The scratches are wide enough that I could put my fingertip into them and about an 1/8 to 1/4 inch deep. Whatever did it (I'm assuming a large buck) was working off some frustration. As far as the height, I obviously added the rifle for perspective. The highest point of the scratches is not too high for a typical buck rub. It could be the angle that makes it look that way.

Like Boone25/06 noted, I also noticed no scratching along the outside of the tree. Maybe he was rubbing it straight on with his brow tines. Don't know, but I'd sure love lay eyes on whatever it was.
 

BSK

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Mar 11, 1999
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68,148
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Nashville, TN
I've seen quite a few rubs that size, and they are always on pine, cedar or beech trees.

Although once created, every buck that comes along will rework a large rub, only mature bucks initiate them.
 

LY

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Dec 9, 2002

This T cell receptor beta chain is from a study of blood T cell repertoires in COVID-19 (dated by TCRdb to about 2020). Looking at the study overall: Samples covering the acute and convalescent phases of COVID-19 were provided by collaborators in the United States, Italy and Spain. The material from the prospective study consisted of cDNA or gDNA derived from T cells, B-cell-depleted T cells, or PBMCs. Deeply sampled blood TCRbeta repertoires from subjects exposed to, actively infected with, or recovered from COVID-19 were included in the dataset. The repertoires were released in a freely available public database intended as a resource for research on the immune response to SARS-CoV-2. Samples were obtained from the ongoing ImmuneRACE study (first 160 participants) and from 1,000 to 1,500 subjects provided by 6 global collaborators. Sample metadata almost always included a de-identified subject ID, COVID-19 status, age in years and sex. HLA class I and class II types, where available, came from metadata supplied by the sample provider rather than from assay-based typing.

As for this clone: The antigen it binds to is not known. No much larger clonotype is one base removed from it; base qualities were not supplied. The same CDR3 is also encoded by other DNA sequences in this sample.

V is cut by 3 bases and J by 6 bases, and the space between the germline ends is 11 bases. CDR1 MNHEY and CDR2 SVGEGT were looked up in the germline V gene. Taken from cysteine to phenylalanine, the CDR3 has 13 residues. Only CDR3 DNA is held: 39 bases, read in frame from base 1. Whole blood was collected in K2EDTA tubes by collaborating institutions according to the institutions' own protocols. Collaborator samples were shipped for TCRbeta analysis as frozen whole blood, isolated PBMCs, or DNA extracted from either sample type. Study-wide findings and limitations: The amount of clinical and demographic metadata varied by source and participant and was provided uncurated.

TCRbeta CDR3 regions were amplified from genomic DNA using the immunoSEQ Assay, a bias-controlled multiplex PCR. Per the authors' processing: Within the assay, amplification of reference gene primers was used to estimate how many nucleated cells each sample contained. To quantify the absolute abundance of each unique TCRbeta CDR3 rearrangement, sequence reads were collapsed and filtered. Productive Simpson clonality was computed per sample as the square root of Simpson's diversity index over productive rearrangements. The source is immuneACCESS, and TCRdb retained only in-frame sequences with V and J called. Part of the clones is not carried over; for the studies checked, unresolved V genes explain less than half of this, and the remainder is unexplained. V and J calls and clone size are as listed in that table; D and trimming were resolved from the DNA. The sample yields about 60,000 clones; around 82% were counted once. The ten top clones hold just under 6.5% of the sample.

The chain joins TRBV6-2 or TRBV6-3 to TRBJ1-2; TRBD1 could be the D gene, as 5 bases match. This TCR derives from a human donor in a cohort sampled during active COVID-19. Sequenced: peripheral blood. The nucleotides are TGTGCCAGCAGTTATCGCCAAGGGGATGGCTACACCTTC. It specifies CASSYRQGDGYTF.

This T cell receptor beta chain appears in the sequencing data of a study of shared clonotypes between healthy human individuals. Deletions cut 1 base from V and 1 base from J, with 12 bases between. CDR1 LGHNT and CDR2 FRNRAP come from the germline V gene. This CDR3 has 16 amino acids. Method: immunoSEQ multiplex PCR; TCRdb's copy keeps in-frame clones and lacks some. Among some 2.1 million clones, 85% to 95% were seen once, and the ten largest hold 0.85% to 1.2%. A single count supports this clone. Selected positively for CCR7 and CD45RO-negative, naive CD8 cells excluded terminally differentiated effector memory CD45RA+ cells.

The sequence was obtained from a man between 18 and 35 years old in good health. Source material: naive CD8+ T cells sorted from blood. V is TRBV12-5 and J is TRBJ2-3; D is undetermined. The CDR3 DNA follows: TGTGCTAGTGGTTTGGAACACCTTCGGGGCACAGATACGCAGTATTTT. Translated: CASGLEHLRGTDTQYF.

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Ringgold, GA
I used to have pics of over a dozen Beech trees that were a lot bigger than that one marked up just like and more. They were all in one area and in a drain leading up between two cutovers.
 

Rakkin6

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Dec 1, 2013
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1,072
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Clarksville, TN
Honestly I have never seen one like that. I was thinking bear at first but since so many have said they have seen that before I will go with that.
 

backyardtndeer

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Jul 29, 2015
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Seen similar. Never was for certain it was a deer, but assumed it was. Put a camera on the line after finding these, but never had a big deer pass by and no deer rubbed these again
20170112_105522.jpg
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BSK

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Mar 11, 1999
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Nashville, TN